The Role of Advantageous Mutations in Enhancing the Evolution of a Recombination Modifier by ProQuest

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Although the evolution of recombination is still a major problem in evolutionary genetics, recent theoretical studies have shown that recombination can evolve by breaking down interference ("Hill-Robertson effects") among multiple loci. This leads to selection on a recombination modifier in a population subject to recurrent deleterious mutation. Here, we use computer simulations to investigate the evolution of a recombination modifier under three different scenarios of recurrent mutation in a finite population: (1) mutations are deleterious only, (2) mutations are advantageous only, and (3) there is a mixture of deleterious and advantageous mutations. We also investigate how linkage disequilibrium, the strength of selection acting on a modifier, and effective population size change under the different scenarios. We observe that adding even a small number of advantageous mutations increases the fixation rate of modifiers that increase recombination, especially if the effects of deleterious mutations are weak. However, the strength of selection on a modifier is less than the summed strengths had there been deleterious mutations only and advantageous mutations only. [PUBLICATION ABSTRACT]

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									Copyright Ó 2010 by the Genetics Society of America
DOI: 10.1534/genetics.109.112920



                     The Role of Advantageous Mutations in Enhancing the
                           Evolution of a Recombination Modifier

                           Matthew Hartfield,*,1 Sarah P. Otto† and Peter D. Keightley*
    *Institute of Evolutionary Biology, School of Biological Sciences, University of Edinburgh, Edinburgh EH9 3JT, United Kingdom and
                   †
                    Department of Zoology, University of British Columbia, Vancouver, British Columbia V6T 1Z4, Canada
                                                      Manuscript received December 10, 2009
                                                      Accepted for publication February 3, 2010


                                                           ABSTRACT
                Although the evolution of recombination is still a major problem in evolutionary genetics, recent
             theoretical studies have shown that recombination can evolve by breaking down interference (‘‘Hill–
             Robertson effects’’) among multiple loci. This leads to selection on a recombination modifier in a
             population subject to recurrent deleterious mutation. Here, we use computer simulations to investigate
             the evolution of a recombination modifier under three different scenarios of recurrent mutation in a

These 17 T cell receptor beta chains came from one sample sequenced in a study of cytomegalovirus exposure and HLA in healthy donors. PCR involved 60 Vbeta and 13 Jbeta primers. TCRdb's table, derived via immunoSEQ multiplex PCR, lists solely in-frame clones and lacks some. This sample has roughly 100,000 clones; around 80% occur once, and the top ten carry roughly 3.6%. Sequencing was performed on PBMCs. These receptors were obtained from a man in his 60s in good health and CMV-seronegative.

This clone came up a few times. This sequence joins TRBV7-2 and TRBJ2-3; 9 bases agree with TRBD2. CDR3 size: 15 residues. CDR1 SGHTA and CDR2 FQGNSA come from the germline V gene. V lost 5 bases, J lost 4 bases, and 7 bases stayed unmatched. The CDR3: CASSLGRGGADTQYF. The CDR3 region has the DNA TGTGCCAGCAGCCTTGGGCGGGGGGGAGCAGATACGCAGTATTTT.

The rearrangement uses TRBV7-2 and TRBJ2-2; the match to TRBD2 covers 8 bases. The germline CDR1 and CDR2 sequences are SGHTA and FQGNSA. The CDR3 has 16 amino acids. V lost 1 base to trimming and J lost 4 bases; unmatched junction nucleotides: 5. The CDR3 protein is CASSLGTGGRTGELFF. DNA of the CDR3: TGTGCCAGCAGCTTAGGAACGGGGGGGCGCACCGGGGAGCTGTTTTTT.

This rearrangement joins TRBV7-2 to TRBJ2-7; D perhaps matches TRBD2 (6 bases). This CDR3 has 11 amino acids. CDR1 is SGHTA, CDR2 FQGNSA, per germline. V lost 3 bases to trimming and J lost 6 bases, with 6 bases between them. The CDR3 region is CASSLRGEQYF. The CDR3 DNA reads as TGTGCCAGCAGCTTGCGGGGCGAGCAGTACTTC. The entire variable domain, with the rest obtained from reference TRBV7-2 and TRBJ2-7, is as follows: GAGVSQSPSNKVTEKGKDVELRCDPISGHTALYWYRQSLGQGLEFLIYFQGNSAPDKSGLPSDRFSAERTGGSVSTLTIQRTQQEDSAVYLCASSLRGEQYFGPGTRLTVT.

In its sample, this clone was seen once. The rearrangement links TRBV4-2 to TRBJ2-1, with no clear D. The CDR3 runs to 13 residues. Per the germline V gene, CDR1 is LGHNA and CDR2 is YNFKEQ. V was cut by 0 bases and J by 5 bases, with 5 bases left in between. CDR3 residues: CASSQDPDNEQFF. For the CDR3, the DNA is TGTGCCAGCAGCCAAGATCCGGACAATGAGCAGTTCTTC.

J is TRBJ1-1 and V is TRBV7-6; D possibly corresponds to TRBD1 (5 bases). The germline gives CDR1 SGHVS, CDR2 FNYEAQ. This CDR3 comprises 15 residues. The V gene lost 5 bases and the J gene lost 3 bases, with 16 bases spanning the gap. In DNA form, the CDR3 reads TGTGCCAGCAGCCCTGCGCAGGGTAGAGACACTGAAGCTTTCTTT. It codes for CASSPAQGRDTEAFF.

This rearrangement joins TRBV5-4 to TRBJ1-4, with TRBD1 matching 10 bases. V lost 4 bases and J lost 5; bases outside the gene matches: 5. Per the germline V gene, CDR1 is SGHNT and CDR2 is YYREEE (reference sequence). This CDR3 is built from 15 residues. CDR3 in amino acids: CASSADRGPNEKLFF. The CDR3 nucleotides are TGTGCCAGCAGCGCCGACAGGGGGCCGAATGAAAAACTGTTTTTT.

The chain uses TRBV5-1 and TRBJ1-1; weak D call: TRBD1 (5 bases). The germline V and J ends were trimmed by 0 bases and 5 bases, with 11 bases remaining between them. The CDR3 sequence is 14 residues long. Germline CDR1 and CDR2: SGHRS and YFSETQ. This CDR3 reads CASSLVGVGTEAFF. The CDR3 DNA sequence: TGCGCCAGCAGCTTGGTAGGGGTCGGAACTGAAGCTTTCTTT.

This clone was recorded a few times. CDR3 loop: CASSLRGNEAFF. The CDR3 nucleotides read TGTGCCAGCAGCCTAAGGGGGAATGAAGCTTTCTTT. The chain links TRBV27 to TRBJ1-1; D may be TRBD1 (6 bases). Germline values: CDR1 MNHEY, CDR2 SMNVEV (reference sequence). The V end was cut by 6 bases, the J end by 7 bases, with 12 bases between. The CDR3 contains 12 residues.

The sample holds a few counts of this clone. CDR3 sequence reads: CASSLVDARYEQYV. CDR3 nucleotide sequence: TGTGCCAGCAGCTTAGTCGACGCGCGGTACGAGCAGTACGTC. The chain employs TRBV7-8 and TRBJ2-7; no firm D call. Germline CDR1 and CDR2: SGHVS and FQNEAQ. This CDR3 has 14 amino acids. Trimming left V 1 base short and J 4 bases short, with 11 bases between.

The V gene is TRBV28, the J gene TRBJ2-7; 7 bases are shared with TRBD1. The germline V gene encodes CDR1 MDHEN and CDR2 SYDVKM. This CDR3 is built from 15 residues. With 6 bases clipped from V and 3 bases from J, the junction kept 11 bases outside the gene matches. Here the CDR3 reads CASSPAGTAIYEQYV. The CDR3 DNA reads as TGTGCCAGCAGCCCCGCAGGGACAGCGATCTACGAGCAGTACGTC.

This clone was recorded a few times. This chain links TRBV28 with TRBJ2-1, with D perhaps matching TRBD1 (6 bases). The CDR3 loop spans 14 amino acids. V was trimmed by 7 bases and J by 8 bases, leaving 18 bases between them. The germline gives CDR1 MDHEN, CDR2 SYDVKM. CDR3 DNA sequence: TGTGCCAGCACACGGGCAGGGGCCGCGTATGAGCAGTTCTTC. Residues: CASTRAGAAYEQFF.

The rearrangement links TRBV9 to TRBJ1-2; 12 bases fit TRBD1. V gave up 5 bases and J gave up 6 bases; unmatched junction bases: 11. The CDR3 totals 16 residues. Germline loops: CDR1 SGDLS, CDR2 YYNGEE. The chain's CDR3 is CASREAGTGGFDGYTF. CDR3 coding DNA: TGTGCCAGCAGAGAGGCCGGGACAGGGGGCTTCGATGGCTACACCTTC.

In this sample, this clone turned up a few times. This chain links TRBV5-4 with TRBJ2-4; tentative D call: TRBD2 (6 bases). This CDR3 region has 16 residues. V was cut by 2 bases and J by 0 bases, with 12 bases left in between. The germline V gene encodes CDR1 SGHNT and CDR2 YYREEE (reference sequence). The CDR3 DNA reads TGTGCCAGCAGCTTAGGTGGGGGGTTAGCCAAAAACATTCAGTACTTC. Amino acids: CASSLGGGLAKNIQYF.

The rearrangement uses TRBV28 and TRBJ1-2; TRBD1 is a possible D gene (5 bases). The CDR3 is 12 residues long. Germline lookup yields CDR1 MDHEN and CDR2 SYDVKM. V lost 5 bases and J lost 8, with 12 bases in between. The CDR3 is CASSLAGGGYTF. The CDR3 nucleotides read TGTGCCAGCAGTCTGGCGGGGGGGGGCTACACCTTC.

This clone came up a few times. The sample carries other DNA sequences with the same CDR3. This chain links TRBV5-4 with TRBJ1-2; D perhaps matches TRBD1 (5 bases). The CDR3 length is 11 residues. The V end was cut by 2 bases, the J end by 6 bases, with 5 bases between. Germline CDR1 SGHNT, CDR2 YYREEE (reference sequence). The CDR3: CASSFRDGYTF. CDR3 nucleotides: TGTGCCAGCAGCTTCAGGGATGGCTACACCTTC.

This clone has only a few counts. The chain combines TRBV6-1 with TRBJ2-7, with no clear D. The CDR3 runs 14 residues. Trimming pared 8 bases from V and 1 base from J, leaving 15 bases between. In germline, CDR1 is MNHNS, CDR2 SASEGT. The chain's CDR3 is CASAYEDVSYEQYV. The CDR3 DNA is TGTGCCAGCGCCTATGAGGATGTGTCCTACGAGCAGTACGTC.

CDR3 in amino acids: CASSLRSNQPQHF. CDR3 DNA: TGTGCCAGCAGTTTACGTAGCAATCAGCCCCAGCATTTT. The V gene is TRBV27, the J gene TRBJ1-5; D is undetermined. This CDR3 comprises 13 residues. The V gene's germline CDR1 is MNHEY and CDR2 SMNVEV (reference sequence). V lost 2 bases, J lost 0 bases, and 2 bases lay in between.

finite population: (1) mutations are deleterious only, (2) mutations are advantageous only, and (3) there
             is a mixture of deleterious and advantageous mutations. We also investigate how linkage disequilibrium,
             the strength of selection acting on a modifier, and effective population size change under the different
             scenarios. We observe that adding even a small number of advantageous mutations increases the fixation
             rate of modifiers that increase recombination, especially if the effects of deleterious mutations are weak.
             However, the strength of selection on a modifier is less than the summed strengths had there been
             deleterious mutations only and advantageous mutations only.




S   EX and recombination between genomes are ubi-
     quitous in nature, yet explaining their evolution has
not proved to be easy (see recent reviews by Hadany
                                                                             ratchet (Felsenstein 1974; Muller 1964). Interfer-
                                                                             ence generates negative linkage disequilibrium (i.e., the
                                                                             accumulation of good alleles on bad genetic back-
and Comeron 2008 and Otto 2009). Recombination                               grounds), which reduces genetic variation in fitness
leads to the breakup of beneficial gene combinations                          compared to a population without this linkage disequi-
(Barton and Charlesworth 1998), implying that off-                           librium (Barton 2009). Interference also reduces
spring may suffer a recombination load (Charlesworth                         the effective population size, Ne (Robertson 1961;
and Charlesworth 1975). Extra costs are incurred if                          Comeron et al. 2008), because offspring from the same,
sexual reproduction is also considered, such as the famous                   fittest, lineages tend to be favored. Recombination can
‘‘twofold cost’’ (Maynard Smith 1978); sexual offspring                      increase the genetic variance in overall fitness, which
need two parents whereas asexuals need one, so the latter                    can improve the response to selection (Fisher 1930;
can outgrow and outcompete sexuals.                                          Maynard Smith 1988). If a modifier for increased
   Considering all of the associated costs, it has proved                    recombination facilitates the production of fitter off-
difficult to explain why recombination and sex are so                         spring in this way, then it has an indirect selective
common among eukaryotes. One hypothesis is that                              advantage and i
								
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